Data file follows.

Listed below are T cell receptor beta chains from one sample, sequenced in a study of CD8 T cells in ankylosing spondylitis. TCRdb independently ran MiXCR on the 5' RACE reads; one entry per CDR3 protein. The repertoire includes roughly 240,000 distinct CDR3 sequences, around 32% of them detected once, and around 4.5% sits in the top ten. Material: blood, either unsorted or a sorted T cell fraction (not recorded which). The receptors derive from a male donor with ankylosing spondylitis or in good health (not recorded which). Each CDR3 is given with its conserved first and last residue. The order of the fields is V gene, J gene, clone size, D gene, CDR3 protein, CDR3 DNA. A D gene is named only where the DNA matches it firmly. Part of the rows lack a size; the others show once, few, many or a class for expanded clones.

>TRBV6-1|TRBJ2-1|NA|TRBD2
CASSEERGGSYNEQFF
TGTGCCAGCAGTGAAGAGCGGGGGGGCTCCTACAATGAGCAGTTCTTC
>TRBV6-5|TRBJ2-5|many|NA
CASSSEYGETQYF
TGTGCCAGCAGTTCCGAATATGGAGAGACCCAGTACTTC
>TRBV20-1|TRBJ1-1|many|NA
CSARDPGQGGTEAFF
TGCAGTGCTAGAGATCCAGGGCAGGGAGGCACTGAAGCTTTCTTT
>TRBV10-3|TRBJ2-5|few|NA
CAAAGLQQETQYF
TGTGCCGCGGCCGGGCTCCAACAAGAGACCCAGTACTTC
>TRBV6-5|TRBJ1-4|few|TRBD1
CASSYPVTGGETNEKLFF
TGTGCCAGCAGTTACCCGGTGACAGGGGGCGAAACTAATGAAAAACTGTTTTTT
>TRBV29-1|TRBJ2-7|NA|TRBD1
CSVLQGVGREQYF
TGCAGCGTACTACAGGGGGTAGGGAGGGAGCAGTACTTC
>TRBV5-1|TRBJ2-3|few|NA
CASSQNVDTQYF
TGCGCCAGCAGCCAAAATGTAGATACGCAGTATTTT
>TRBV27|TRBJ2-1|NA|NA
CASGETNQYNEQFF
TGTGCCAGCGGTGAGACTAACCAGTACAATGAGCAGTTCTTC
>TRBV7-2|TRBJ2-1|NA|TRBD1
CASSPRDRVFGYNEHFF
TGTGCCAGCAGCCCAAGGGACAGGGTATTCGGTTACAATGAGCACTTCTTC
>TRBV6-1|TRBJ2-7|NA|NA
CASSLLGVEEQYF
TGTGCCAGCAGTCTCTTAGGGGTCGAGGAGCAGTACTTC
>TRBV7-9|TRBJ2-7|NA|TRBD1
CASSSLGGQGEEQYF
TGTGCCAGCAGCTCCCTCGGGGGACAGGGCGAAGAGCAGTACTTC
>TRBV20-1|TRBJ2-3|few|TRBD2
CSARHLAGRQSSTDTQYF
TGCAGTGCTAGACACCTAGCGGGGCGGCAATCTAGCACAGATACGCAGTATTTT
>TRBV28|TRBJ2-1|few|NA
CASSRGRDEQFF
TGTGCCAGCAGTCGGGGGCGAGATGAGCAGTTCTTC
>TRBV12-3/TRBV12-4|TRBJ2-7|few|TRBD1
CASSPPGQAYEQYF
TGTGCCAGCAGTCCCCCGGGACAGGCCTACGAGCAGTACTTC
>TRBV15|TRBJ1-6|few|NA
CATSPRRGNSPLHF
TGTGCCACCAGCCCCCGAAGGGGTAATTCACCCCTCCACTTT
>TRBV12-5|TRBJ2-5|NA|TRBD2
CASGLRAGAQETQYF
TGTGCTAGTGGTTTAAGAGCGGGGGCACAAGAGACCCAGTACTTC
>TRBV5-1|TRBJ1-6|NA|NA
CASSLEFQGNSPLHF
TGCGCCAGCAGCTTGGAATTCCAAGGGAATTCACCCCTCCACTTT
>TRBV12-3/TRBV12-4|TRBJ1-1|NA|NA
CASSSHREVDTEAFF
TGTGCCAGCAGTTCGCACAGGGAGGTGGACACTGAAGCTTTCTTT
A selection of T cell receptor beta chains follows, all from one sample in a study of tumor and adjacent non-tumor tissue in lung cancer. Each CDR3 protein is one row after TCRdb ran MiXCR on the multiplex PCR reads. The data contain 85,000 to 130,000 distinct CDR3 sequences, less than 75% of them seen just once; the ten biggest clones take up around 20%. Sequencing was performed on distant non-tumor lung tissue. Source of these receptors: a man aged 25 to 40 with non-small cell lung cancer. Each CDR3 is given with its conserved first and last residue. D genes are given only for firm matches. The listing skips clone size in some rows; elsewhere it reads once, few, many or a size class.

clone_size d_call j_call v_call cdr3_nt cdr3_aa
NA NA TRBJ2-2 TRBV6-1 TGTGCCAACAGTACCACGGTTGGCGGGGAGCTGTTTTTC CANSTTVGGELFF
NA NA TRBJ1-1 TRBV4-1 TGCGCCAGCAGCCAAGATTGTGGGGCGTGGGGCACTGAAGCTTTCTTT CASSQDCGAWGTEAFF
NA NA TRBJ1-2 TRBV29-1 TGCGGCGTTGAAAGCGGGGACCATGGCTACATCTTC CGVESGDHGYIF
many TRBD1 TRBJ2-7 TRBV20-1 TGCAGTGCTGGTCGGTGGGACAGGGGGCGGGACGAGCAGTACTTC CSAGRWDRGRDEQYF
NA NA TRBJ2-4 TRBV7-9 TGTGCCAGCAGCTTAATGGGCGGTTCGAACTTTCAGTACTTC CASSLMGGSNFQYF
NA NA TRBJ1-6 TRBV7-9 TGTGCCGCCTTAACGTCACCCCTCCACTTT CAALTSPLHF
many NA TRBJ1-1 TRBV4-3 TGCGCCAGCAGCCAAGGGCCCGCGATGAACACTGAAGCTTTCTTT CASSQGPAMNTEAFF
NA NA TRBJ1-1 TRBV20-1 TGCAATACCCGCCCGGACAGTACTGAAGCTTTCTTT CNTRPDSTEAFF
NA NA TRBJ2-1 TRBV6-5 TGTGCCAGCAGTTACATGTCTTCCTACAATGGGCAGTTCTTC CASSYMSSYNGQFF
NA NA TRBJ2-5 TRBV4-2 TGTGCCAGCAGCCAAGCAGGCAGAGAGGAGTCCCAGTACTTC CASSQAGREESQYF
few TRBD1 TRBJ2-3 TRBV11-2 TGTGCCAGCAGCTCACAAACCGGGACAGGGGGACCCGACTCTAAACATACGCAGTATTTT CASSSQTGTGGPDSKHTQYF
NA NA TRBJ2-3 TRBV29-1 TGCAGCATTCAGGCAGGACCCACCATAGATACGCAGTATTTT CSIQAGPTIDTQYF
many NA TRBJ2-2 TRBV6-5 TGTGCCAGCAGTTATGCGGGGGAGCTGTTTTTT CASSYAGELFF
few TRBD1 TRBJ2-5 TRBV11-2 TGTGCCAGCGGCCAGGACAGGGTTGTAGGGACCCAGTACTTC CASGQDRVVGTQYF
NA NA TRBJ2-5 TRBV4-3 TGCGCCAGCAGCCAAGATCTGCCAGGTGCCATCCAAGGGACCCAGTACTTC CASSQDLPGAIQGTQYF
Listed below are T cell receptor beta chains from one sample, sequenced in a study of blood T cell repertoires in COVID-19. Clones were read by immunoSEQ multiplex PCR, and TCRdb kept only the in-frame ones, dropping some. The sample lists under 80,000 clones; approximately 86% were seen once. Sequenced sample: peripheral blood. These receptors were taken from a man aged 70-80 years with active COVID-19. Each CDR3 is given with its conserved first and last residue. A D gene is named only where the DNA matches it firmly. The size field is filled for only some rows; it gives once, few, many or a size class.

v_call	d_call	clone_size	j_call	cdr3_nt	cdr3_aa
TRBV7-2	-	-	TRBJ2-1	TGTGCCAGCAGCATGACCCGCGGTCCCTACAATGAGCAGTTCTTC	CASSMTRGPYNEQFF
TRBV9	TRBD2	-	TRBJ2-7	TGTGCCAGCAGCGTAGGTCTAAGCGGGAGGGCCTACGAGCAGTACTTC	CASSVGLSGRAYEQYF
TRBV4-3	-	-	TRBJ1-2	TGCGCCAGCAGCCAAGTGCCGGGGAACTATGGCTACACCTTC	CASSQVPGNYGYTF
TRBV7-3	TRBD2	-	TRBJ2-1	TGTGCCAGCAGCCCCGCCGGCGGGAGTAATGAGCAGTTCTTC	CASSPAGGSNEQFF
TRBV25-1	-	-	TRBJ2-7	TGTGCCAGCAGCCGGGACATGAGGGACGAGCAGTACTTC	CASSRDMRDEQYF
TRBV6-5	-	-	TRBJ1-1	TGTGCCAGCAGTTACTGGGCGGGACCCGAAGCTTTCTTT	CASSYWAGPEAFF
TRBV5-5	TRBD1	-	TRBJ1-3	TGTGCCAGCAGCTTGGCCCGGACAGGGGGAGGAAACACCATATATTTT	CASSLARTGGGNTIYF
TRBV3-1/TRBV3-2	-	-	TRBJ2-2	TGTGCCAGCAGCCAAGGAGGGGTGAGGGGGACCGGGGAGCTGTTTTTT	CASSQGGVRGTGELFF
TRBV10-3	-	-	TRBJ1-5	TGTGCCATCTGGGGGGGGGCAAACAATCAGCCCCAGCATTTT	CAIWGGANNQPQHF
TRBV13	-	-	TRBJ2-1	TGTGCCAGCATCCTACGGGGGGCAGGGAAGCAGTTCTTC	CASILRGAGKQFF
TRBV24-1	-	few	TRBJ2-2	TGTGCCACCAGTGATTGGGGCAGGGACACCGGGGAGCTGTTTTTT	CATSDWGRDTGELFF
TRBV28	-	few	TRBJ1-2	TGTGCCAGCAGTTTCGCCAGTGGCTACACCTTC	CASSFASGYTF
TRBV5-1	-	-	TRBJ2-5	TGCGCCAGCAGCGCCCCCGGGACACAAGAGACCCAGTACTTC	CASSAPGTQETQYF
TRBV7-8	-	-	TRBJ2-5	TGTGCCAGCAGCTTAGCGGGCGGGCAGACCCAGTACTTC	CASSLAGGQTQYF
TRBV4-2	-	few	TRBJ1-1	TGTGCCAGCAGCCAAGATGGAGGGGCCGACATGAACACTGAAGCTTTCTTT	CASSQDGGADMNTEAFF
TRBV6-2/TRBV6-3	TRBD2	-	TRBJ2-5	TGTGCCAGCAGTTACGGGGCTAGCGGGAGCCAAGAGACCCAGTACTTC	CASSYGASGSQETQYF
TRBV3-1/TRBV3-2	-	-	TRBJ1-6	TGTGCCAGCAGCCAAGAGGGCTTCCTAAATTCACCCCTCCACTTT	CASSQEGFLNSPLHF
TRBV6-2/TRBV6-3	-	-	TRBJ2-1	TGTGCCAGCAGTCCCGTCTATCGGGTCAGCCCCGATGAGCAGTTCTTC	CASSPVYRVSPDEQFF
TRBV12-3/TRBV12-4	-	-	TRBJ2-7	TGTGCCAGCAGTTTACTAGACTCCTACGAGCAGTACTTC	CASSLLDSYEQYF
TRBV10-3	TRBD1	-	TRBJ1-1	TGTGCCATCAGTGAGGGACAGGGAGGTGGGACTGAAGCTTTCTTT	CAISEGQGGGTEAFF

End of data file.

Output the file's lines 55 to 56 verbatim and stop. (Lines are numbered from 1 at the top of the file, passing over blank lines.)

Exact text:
TGTGCCAGCAGTTCGCACAGGGAGGTGGACACTGAAGCTTTCTTT
A selection of T cell receptor beta chains follows, all from one sample in a study of tumor and adjacent non-tumor tissue in lung cancer. Each CDR3 protein is one row after TCRdb ran MiXCR on the multiplex PCR reads. The data contain 85,000 to 130,000 distinct CDR3 sequences, less than 75% of them seen just once; the ten biggest clones take up around 20%. Sequencing was performed on distant non-tumor lung tissue. Source of these receptors: a man aged 25 to 40 with non-small cell lung cancer. Each CDR3 is given with its conserved first and last residue. D genes are given only for firm matches. The listing skips clone size in some rows; elsewhere it reads once, few, many or a size class.